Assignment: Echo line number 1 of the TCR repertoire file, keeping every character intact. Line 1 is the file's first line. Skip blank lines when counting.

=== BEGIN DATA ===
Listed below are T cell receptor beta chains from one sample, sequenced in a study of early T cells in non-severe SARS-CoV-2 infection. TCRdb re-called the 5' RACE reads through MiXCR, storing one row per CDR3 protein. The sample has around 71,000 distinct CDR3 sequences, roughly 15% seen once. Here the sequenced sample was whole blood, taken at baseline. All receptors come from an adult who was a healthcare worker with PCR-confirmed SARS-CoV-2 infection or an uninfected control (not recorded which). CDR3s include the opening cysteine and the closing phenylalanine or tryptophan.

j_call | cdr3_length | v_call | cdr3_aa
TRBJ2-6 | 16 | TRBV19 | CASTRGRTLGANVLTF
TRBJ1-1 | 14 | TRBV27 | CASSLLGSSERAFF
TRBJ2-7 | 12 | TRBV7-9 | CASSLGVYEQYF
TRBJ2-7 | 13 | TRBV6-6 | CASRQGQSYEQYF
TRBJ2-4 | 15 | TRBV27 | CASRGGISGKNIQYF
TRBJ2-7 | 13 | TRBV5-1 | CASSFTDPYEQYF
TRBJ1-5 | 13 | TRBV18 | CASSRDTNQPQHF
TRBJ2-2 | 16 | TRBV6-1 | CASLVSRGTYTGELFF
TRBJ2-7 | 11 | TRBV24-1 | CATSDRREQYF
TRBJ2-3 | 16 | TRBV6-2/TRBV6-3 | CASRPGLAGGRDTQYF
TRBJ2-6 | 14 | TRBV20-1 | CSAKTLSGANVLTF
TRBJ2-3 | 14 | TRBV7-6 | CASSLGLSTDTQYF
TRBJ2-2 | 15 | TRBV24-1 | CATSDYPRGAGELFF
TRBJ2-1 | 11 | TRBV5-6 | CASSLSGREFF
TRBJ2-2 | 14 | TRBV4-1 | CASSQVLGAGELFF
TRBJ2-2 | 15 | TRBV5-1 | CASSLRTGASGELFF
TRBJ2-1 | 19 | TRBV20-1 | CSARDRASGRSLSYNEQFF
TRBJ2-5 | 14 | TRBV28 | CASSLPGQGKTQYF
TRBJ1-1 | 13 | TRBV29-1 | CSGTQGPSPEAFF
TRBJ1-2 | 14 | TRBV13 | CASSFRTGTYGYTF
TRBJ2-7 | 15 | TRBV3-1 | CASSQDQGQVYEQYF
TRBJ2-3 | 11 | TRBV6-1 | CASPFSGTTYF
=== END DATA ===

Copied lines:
Listed below are T cell receptor beta chains from one sample, sequenced in a study of early T cells in non-severe SARS-CoV-2 infection. TCRdb re-called the 5' RACE reads through MiXCR, storing one row per CDR3 protein. The sample has around 71,000 distinct CDR3 sequences, roughly 15% seen once. Here the sequenced sample was whole blood, taken at baseline. All receptors come from an adult who was a healthcare worker with PCR-confirmed SARS-CoV-2 infection or an uninfected control (not recorded which). CDR3s include the opening cysteine and the closing phenylalanine or tryptophan.